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While tipping is an important part of many US restaurant workers' salaries, people have accused one eatery of taking it too far with a suggested 84% gratuity rate.
The sizeable charge was brought to the attention of the online community by Reddit user u/ANameSoNice, who shared a photo of the receipt featuring three different tip levels.
At the lower end is a suggested gratuity of just under 18 percent, which would have brought their $93.39 bill to $108.51.
The second was for 20 percent, which isn't too far off the first request, and this would have added nearly $17 extra.
While UK customers might balk at this amount, let it be known that this is pretty normal for America where anything between 18 percent to 25 percent is standard for restaurants that have a dedicated waiter.
But for some reason the eatery added a final suggestion - a whopping 84 percent gratuity, which would've nearly doubled the cost.
The post has received thousands of comments, with many people baffled at the expensive proposal.
"What's insulting is the lowest is 18%. Like damn, just pay your employees," wrote one, while another quipped, "That seems... gratuitous."
"Suggested tips start at 18%?" added a third. "US tipping culture is wild. Glad I don't have to deal with that s**tshow every time I go out for food."
A fourth simply said: "That noodle restaurant has some fekkin audacity."
Others shared their own experiences, including an American who replied to a British person asking about tipping culture in the US.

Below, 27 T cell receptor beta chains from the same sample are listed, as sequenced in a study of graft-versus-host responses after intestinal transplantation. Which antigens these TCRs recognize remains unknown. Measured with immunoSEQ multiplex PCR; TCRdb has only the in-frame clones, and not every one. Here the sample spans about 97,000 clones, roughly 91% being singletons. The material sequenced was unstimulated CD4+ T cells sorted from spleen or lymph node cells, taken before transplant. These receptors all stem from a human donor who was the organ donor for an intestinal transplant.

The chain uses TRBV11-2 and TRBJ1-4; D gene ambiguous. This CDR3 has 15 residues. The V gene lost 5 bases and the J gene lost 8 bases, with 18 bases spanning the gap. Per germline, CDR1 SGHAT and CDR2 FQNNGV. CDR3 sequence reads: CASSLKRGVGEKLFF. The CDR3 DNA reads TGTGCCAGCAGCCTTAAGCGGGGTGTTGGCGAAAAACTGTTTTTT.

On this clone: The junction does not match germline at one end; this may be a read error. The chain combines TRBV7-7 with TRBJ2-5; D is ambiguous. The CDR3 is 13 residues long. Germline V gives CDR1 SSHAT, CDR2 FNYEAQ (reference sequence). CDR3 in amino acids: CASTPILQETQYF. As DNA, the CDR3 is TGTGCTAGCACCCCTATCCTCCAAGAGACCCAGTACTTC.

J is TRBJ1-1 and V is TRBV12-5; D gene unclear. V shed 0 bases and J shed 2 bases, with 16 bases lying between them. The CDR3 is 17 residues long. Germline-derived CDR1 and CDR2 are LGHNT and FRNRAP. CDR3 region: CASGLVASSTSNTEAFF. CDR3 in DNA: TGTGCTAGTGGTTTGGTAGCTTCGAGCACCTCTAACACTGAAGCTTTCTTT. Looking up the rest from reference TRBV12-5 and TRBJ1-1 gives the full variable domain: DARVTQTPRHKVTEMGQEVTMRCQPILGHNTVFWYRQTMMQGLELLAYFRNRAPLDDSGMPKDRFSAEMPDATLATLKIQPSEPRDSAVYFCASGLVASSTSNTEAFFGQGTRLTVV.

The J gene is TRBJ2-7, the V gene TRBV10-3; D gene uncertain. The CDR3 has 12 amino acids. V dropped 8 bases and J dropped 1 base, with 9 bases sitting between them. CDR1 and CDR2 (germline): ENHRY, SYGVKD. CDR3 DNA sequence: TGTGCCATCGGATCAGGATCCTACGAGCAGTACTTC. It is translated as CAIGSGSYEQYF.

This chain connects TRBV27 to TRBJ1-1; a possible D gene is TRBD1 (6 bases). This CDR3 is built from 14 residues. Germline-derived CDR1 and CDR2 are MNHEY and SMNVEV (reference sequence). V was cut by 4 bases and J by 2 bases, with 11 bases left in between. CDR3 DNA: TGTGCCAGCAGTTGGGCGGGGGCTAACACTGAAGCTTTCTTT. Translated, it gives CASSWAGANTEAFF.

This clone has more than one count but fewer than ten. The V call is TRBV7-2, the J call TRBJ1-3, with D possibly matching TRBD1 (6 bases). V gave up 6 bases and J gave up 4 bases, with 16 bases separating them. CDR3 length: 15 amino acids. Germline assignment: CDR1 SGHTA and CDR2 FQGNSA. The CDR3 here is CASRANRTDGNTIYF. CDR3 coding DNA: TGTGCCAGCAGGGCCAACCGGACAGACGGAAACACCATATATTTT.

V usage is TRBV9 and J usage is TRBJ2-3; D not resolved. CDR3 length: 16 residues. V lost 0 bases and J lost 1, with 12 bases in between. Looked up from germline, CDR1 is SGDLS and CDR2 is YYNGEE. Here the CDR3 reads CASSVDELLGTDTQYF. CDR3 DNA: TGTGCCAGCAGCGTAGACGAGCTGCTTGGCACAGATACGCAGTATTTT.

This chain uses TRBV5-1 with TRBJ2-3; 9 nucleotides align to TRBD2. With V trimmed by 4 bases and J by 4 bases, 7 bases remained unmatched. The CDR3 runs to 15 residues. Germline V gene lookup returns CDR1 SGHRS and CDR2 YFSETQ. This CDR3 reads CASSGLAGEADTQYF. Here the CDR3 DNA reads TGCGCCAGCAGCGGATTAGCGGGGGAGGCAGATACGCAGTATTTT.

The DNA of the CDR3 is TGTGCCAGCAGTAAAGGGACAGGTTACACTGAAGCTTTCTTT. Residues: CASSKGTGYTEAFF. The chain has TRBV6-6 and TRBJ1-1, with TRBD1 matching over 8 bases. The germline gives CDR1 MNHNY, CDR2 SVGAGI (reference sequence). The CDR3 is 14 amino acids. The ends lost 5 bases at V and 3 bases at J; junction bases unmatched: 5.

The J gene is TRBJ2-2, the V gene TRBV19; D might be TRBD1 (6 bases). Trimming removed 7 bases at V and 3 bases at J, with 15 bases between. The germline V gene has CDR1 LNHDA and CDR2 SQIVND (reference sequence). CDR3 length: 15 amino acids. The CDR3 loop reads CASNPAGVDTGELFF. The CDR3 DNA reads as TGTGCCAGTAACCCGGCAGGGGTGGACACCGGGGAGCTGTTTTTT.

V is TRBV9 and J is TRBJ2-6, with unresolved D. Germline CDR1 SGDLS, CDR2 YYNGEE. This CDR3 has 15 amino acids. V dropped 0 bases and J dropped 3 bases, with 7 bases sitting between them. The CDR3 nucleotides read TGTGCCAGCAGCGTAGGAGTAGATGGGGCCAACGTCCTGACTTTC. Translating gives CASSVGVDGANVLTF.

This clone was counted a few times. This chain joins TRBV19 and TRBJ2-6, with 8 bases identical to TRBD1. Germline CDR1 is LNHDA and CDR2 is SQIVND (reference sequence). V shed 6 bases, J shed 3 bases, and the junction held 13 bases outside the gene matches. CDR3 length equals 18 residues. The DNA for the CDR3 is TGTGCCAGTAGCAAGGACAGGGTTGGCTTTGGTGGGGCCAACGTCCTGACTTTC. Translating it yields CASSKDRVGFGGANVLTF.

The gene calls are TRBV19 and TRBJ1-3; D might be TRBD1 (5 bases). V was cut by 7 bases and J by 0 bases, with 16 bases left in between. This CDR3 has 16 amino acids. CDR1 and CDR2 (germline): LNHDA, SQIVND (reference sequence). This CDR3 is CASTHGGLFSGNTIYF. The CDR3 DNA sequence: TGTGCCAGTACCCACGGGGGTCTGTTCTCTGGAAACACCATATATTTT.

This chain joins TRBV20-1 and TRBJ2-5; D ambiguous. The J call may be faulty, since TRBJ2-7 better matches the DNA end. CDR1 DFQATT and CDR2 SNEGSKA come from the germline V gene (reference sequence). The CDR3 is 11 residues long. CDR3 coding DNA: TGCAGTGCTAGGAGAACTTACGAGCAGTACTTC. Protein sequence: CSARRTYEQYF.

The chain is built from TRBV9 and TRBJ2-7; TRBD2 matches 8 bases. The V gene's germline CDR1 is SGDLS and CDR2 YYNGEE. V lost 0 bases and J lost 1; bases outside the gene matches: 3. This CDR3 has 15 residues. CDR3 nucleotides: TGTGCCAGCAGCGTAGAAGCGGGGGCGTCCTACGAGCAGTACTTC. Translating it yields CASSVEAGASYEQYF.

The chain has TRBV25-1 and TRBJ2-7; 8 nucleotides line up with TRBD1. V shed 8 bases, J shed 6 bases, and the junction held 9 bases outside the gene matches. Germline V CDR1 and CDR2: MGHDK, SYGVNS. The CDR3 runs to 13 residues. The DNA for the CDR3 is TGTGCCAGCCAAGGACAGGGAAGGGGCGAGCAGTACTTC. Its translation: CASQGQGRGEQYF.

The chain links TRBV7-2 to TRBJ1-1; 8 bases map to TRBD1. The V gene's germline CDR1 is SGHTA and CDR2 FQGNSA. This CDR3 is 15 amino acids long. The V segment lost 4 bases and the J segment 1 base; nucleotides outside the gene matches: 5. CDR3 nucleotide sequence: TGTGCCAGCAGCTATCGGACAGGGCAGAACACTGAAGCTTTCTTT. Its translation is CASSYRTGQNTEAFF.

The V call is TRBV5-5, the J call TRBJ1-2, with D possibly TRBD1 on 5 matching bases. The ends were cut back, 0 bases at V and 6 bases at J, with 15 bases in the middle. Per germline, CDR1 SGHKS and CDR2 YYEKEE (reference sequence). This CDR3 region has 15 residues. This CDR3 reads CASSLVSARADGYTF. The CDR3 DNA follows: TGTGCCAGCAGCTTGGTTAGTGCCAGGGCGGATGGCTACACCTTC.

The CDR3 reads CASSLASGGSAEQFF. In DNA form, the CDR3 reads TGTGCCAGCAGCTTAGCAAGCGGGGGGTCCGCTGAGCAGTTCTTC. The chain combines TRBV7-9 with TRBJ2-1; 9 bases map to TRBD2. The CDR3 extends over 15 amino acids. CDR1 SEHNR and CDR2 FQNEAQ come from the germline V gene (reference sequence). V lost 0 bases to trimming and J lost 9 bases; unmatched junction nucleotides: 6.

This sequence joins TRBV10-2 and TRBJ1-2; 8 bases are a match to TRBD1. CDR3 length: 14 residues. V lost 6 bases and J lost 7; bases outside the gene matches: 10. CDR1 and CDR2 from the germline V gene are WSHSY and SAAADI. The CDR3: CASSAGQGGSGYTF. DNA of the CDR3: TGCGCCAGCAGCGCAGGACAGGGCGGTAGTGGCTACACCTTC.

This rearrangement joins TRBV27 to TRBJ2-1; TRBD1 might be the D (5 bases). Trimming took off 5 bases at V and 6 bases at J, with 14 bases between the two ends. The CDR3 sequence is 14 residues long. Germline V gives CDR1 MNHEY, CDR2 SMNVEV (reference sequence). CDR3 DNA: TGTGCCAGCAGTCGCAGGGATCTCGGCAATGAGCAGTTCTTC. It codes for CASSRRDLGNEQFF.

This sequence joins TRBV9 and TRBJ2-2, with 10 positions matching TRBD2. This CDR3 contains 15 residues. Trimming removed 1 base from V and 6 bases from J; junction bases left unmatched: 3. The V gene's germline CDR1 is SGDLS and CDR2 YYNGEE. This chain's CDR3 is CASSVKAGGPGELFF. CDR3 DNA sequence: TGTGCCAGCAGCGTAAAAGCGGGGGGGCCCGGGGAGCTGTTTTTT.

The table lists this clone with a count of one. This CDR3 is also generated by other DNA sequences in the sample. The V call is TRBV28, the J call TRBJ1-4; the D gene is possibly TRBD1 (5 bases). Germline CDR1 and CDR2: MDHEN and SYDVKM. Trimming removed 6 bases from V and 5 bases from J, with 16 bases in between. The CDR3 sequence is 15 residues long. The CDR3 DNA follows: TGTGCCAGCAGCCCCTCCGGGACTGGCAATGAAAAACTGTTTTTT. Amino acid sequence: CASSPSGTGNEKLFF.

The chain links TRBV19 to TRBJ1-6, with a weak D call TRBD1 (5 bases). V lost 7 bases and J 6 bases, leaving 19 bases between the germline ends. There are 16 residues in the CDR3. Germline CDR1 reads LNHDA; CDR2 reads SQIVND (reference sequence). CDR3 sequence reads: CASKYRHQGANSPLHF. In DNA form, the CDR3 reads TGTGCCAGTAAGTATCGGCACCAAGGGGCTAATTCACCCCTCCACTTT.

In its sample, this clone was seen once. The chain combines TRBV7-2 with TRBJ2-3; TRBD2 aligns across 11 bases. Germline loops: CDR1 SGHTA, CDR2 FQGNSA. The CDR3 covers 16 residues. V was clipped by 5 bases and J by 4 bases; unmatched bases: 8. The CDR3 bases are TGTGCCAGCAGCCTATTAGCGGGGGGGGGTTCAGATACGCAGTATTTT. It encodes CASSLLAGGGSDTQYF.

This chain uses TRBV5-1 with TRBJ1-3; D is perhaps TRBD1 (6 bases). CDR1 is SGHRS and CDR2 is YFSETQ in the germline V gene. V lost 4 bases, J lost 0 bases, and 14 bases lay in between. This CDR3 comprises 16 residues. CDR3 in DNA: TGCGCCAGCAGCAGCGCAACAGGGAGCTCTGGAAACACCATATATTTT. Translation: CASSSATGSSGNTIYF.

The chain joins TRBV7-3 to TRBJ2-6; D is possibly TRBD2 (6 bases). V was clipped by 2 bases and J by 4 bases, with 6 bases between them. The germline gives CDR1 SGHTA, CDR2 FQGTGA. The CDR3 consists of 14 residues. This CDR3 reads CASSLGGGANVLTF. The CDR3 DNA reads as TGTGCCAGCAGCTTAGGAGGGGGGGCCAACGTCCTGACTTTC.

"Tipping is so bad because it's expected (typically 20% minimum) regardless of quality of your service, and I think this is the most frustrating part," they explained.
"Even getting it delivered, a tip is expected (on top of the higher priced food, service fees and taxes). Picking up an order to take home yourself?
"A tip is also ASKED for, but I still don't know if I'm supposed to?? I usually leave $1-2, I don't know if that's good or bad."
The Redditor went on to explain another issue with the practice, adding: "Why am I tipping in advance of receiving a service? Why am I tipping $5, $10, even $3 when I'm ordering on doordash?
"If I'm paying your $4.99 delivery and a $3.99 service fee, that should be going to the driver (at least part of it). I shouldn't be expected to drop another $10 to the driver so you can pay them $4/hour."
Many people agreed with this sentiment, suggesting that the service industry should simply pay their staff a living wage so they wouldn't need tips to make ends meet.
As said by one user: "Here's an interesting way to do it, pay the staff a real wage and then the customers don't have to."
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